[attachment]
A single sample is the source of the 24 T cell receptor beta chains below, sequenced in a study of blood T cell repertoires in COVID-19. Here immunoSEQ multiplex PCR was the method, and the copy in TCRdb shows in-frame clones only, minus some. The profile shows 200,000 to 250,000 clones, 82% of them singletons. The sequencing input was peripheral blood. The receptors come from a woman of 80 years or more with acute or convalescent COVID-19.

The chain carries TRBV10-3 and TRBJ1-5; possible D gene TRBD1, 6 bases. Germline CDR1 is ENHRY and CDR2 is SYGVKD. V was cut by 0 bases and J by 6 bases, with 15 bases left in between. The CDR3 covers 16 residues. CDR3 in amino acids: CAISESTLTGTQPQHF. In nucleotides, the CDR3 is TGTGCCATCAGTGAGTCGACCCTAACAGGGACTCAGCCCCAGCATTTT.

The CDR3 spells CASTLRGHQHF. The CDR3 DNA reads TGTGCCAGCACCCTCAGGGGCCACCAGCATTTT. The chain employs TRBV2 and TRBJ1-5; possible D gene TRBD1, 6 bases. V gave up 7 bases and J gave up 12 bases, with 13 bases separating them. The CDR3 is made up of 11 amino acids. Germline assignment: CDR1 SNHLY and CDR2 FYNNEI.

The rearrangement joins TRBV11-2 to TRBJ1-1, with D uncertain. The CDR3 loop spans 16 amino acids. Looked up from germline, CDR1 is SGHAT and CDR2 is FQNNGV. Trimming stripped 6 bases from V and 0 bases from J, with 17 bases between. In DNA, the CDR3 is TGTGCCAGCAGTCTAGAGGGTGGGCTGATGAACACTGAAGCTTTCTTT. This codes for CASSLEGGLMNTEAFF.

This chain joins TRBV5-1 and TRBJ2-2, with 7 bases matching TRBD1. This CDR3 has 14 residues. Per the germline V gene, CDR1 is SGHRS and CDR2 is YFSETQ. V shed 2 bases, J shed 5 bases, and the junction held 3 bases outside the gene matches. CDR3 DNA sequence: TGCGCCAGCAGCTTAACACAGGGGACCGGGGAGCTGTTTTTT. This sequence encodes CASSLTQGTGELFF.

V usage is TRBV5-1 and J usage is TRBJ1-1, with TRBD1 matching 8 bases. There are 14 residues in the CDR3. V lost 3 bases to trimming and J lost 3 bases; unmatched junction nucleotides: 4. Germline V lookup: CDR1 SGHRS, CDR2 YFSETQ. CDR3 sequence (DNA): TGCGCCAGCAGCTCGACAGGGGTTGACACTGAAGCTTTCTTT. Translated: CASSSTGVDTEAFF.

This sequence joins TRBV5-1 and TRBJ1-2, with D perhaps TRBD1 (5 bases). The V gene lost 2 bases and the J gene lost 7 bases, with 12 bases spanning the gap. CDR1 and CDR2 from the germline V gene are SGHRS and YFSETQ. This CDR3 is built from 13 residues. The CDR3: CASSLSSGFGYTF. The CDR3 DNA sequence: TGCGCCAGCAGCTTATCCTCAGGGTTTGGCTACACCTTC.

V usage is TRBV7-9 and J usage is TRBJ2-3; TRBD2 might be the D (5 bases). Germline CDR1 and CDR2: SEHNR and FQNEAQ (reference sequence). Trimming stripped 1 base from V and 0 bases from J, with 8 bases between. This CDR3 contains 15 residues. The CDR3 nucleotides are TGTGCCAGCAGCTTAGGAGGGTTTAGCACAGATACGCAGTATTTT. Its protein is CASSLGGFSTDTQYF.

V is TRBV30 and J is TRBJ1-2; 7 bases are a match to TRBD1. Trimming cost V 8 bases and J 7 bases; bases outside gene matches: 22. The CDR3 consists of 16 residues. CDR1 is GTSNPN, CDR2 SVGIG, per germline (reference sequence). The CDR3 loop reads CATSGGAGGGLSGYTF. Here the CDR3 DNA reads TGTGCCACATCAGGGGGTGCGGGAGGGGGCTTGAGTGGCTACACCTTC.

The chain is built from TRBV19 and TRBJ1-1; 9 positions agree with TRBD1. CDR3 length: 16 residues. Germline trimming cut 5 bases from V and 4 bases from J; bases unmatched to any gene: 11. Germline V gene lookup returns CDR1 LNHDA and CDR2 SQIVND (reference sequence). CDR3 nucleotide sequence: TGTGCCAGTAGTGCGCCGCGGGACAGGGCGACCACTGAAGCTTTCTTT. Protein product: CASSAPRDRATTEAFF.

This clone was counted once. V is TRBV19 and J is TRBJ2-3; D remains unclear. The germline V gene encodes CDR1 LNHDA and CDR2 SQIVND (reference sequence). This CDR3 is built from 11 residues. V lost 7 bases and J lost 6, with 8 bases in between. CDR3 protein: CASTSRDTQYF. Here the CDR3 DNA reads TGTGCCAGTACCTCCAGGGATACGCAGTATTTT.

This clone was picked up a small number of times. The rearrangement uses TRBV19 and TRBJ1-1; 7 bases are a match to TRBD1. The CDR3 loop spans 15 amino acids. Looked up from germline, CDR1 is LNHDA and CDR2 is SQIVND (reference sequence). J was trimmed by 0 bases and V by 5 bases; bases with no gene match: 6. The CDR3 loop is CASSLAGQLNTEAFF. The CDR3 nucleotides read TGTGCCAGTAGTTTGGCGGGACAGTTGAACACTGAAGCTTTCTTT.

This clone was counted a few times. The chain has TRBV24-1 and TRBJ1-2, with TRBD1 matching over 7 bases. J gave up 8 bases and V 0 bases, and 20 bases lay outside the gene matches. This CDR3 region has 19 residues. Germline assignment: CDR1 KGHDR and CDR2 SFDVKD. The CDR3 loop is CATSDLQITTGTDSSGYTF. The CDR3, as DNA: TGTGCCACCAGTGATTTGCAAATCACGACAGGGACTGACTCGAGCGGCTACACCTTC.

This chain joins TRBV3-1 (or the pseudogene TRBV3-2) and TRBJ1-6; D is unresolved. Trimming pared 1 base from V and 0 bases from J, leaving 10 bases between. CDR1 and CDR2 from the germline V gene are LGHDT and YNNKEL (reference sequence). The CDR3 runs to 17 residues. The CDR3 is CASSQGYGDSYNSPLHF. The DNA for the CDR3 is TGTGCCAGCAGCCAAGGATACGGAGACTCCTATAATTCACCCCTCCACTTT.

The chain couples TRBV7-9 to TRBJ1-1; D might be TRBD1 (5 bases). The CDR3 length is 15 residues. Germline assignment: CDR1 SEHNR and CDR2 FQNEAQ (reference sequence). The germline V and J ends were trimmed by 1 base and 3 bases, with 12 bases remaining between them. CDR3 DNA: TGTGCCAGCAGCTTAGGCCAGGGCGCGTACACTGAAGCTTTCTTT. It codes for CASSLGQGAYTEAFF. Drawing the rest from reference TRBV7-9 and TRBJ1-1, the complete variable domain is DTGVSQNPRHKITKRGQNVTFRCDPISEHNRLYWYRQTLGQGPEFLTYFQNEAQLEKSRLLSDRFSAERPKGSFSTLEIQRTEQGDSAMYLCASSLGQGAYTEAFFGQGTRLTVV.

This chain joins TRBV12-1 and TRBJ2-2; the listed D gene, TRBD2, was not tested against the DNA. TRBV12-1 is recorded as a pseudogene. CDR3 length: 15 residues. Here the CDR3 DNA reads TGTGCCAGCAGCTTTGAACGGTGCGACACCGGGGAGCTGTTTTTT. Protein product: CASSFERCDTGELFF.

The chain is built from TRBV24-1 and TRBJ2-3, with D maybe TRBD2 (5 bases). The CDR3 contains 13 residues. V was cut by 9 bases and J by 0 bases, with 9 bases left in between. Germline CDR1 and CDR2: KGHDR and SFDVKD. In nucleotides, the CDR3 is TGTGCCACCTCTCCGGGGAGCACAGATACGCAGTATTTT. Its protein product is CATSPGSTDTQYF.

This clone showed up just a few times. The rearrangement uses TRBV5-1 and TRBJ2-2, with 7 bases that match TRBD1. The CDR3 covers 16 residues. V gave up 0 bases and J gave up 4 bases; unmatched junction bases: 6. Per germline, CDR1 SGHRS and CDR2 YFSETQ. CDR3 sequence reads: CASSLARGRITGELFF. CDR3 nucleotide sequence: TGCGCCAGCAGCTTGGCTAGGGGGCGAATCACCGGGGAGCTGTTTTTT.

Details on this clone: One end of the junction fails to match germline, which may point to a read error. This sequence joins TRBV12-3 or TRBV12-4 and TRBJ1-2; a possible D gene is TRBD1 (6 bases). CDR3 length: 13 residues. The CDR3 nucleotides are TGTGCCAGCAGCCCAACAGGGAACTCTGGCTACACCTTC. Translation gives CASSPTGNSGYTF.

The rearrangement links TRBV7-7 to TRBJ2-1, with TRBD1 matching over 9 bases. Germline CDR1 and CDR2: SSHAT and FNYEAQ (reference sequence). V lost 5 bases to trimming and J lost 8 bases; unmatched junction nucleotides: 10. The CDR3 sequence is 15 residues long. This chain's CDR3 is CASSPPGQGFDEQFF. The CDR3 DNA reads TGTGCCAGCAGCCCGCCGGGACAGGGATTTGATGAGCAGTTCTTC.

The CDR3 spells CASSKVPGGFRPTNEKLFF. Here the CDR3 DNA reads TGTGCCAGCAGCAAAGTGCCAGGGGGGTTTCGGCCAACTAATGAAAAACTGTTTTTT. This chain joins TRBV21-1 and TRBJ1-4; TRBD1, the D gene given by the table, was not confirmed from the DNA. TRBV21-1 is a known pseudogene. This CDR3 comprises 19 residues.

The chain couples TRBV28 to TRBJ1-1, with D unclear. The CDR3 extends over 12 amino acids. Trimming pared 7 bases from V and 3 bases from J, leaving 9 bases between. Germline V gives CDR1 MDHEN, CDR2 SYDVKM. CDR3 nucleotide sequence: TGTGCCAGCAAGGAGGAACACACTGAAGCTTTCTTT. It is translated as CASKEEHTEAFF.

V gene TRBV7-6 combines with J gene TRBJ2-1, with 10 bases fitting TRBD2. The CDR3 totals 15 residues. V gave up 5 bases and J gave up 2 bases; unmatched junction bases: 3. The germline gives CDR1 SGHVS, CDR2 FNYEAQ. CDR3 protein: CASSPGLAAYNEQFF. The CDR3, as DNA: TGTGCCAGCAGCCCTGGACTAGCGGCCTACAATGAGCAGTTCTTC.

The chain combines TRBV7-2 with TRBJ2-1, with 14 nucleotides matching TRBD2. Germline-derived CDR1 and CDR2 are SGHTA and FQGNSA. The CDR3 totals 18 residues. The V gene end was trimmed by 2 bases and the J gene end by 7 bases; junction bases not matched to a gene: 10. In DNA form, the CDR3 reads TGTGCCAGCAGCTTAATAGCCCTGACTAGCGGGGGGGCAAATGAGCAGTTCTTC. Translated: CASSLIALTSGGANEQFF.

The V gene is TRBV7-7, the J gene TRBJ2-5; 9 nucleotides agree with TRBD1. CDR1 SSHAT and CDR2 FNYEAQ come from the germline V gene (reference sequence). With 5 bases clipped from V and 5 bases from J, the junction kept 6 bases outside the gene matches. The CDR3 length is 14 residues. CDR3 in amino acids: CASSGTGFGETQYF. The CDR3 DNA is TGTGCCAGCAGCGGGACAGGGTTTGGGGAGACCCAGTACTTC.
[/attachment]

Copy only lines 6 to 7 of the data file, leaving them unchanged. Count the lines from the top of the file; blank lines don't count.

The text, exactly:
V usage is TRBV5-1 and J usage is TRBJ1-1, with TRBD1 matching 8 bases. There are 14 residues in the CDR3. V lost 3 bases to trimming and J lost 3 bases; unmatched junction nucleotides: 4. Germline V lookup: CDR1 SGHRS, CDR2 YFSETQ. CDR3 sequence (DNA): TGCGCCAGCAGCTCGACAGGGGTTGACACTGAAGCTTTCTTT. Translated: CASSSTGVDTEAFF.

This sequence joins TRBV5-1 and TRBJ1-2, with D perhaps TRBD1 (5 bases). The V gene lost 2 bases and the J gene lost 7 bases, with 12 bases spanning the gap. CDR1 and CDR2 from the germline V gene are SGHRS and YFSETQ. This CDR3 is built from 13 residues. The CDR3: CASSLSSGFGYTF. The CDR3 DNA sequence: TGCGCCAGCAGCTTATCCTCAGGGTTTGGCTACACCTTC.